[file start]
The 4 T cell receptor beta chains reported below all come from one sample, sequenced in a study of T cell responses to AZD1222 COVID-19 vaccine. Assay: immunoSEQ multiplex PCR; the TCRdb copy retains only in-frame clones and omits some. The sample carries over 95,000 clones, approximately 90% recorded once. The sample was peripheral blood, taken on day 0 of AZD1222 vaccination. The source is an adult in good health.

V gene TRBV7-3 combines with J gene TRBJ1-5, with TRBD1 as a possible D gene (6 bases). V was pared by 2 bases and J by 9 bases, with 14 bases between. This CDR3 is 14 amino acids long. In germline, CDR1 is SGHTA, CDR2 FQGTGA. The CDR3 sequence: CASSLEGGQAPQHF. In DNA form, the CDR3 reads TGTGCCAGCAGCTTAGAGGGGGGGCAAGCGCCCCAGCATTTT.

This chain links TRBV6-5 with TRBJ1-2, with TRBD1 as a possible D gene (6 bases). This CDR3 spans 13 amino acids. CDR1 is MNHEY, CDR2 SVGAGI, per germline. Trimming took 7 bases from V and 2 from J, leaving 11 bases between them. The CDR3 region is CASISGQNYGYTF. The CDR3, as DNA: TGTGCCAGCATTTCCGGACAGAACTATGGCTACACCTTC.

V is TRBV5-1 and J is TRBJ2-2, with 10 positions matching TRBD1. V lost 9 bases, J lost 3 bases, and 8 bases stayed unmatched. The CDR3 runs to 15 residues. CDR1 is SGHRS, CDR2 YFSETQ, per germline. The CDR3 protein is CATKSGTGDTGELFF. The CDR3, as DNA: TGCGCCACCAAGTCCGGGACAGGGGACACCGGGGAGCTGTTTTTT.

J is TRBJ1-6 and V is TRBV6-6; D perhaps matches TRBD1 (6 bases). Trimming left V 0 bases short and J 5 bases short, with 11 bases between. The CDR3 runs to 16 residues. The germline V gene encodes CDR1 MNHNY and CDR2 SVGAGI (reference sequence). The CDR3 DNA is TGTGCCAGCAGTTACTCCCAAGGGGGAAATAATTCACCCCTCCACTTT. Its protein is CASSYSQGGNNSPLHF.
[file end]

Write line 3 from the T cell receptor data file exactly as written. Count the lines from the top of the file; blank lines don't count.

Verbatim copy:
This chain links TRBV6-5 with TRBJ1-2, with TRBD1 as a possible D gene (6 bases). This CDR3 spans 13 amino acids. CDR1 is MNHEY, CDR2 SVGAGI, per germline. Trimming took 7 bases from V and 2 from J, leaving 11 bases between them. The CDR3 region is CASISGQNYGYTF. The CDR3, as DNA: TGTGCCAGCATTTCCGGACAGAACTATGGCTACACCTTC.